On one hand, they could make the game more deep and offer themselves. Their sprints from depth destroyed all attempts by Barcelona to use position-oriented zonal marking. Even in the early stages Martinez’ breakthrough created a great opportunity for Robben, but the Dutchman failed to score. Their forward movement provided depth and extended the space between the lines. If they did not push out, Thomas Müller took over with many vertical and diagonal runs after rebounds.
In addition, Bayern has extremely intelligent, pressing-resistant and technically strong wingers: Ribéry, Robben and the fullbacks. Both Alaba and Lahm can also play diagonally, making Bayern more flexible in the occupation of the wings. Both the fullback and the winger can provide more width to the game in the final third of the pitch. Especially in the final phase you could see at several times that Lahm diagonally attacked open half-spaces in the opponent’s formation while Robben remained wide.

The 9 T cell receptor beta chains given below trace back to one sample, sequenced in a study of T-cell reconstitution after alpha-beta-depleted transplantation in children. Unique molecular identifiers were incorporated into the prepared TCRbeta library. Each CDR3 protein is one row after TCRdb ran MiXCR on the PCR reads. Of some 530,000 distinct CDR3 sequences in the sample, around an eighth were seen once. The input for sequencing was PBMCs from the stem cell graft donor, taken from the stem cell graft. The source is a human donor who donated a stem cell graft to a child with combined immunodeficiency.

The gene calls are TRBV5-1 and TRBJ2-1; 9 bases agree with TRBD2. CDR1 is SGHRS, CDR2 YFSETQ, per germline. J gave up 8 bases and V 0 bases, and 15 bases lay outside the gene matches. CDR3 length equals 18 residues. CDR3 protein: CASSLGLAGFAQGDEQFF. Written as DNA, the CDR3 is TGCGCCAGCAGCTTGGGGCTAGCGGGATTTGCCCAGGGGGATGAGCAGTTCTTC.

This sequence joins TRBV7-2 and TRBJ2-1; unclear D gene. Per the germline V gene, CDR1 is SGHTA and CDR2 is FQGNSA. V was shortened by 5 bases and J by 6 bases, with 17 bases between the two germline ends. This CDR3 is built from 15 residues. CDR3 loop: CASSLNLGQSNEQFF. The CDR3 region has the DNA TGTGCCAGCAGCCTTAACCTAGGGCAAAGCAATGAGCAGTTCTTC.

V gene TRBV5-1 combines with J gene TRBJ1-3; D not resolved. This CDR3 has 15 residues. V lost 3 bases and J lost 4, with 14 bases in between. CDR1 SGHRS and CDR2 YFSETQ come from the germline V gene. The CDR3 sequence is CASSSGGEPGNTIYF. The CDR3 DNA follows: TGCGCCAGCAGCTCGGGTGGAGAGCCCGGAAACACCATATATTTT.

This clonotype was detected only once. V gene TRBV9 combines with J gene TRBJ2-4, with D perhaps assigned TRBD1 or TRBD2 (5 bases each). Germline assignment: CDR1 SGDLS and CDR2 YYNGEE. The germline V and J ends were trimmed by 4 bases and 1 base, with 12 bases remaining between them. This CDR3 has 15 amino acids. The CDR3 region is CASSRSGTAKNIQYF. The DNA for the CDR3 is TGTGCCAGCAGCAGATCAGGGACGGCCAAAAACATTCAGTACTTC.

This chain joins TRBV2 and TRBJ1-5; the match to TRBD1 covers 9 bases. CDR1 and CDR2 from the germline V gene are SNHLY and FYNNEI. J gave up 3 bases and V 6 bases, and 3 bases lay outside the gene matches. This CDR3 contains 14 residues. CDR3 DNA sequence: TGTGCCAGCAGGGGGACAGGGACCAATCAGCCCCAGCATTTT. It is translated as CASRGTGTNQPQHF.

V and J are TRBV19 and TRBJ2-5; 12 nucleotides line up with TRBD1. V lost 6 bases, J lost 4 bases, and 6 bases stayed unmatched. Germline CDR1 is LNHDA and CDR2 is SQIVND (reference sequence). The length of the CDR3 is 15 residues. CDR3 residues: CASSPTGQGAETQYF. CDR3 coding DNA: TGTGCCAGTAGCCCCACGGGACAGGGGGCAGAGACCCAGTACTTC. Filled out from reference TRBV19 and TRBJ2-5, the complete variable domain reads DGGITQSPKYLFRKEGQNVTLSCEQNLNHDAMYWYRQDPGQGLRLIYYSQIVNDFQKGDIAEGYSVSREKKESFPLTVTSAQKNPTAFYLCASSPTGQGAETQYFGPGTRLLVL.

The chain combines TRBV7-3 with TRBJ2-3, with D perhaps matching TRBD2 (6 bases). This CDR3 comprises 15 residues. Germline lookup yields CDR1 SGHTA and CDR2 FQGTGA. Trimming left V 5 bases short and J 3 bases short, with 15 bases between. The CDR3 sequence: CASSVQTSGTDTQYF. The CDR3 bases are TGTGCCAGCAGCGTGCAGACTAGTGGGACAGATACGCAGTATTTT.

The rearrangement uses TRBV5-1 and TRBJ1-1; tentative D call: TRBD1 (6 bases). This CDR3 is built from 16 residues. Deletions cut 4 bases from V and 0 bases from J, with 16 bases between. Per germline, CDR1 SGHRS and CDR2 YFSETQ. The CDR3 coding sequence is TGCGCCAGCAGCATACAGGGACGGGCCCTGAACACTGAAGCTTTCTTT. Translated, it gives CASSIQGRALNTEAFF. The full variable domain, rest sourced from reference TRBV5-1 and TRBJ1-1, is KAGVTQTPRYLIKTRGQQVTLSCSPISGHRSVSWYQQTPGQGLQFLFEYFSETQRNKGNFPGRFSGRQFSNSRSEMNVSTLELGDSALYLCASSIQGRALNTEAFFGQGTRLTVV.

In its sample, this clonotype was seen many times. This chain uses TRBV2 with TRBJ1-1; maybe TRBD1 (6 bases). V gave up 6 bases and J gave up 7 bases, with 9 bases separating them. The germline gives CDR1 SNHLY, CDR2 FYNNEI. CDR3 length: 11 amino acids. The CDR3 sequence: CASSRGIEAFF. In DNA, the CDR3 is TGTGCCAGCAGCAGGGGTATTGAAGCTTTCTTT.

Bayern was thus able to play some crosses and, with fast combinations, could overcome a lot of space in a short time. They did not aim for high crosses, but rather for precise passes into the box or, situationally, corners. Again and again, FC Barcelona’s aerial inferiority in standard situations has been identified as their biggest flaw. In recent years, all experts have emphasized that Barcelona can be hurt with good old crosses, long balls, free kicks and corners.